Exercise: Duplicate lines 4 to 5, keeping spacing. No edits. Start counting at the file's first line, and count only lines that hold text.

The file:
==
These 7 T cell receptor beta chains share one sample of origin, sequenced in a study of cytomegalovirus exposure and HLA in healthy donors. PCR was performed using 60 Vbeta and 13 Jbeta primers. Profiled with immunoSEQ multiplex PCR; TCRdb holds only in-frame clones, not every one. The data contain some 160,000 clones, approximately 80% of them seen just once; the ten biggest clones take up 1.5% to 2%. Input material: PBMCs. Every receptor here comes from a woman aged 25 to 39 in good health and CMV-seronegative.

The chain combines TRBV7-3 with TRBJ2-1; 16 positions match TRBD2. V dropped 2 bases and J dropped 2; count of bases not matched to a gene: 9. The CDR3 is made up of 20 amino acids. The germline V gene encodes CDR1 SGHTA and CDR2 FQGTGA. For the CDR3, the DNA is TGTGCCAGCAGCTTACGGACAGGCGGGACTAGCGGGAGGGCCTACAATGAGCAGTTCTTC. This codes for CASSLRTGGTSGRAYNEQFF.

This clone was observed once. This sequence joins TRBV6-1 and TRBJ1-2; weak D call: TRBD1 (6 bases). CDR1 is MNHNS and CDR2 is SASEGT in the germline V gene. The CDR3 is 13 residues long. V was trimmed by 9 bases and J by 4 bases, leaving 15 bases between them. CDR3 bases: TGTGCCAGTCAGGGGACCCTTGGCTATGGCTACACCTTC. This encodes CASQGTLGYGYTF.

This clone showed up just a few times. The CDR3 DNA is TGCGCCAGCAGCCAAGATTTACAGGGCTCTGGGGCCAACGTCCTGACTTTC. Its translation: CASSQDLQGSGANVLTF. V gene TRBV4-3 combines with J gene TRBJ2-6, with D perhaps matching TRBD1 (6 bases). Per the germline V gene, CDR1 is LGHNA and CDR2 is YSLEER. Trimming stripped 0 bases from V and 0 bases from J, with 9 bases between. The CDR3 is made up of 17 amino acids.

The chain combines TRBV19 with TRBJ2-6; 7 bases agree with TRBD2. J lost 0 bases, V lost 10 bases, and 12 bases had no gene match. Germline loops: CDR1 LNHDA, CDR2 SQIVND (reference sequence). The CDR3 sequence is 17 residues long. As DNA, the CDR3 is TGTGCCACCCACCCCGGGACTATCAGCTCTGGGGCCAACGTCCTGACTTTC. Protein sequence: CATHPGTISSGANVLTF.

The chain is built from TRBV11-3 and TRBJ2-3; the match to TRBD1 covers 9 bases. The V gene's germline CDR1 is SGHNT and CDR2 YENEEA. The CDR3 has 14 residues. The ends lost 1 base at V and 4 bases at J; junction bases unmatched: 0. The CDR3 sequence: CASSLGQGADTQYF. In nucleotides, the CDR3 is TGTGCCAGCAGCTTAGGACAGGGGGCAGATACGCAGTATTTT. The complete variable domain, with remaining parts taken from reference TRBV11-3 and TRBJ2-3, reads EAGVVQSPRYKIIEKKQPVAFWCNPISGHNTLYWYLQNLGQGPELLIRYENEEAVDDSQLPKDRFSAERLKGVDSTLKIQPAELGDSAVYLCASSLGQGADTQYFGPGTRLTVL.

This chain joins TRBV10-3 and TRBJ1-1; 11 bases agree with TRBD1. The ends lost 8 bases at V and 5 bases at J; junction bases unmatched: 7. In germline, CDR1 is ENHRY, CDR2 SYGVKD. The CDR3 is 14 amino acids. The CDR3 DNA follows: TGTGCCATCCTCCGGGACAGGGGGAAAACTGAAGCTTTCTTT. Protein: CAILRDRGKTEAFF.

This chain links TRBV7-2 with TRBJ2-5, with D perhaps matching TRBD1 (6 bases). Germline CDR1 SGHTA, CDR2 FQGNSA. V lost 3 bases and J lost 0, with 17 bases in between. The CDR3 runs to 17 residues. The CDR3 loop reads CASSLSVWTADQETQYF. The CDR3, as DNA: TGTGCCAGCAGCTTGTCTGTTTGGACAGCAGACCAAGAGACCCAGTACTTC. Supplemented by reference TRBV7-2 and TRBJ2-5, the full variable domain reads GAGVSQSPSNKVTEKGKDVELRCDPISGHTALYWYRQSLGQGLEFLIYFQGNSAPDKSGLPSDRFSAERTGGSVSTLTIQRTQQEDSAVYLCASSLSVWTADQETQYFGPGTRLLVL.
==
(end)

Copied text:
This clone showed up just a few times. The CDR3 DNA is TGCGCCAGCAGCCAAGATTTACAGGGCTCTGGGGCCAACGTCCTGACTTTC. Its translation: CASSQDLQGSGANVLTF. V gene TRBV4-3 combines with J gene TRBJ2-6, with D perhaps matching TRBD1 (6 bases). Per the germline V gene, CDR1 is LGHNA and CDR2 is YSLEER. Trimming stripped 0 bases from V and 0 bases from J, with 9 bases between. The CDR3 is made up of 17 amino acids.

The chain combines TRBV19 with TRBJ2-6; 7 bases agree with TRBD2. J lost 0 bases, V lost 10 bases, and 12 bases had no gene match. Germline loops: CDR1 LNHDA, CDR2 SQIVND (reference sequence). The CDR3 sequence is 17 residues long. As DNA, the CDR3 is TGTGCCACCCACCCCGGGACTATCAGCTCTGGGGCCAACGTCCTGACTTTC. Protein sequence: CATHPGTISSGANVLTF.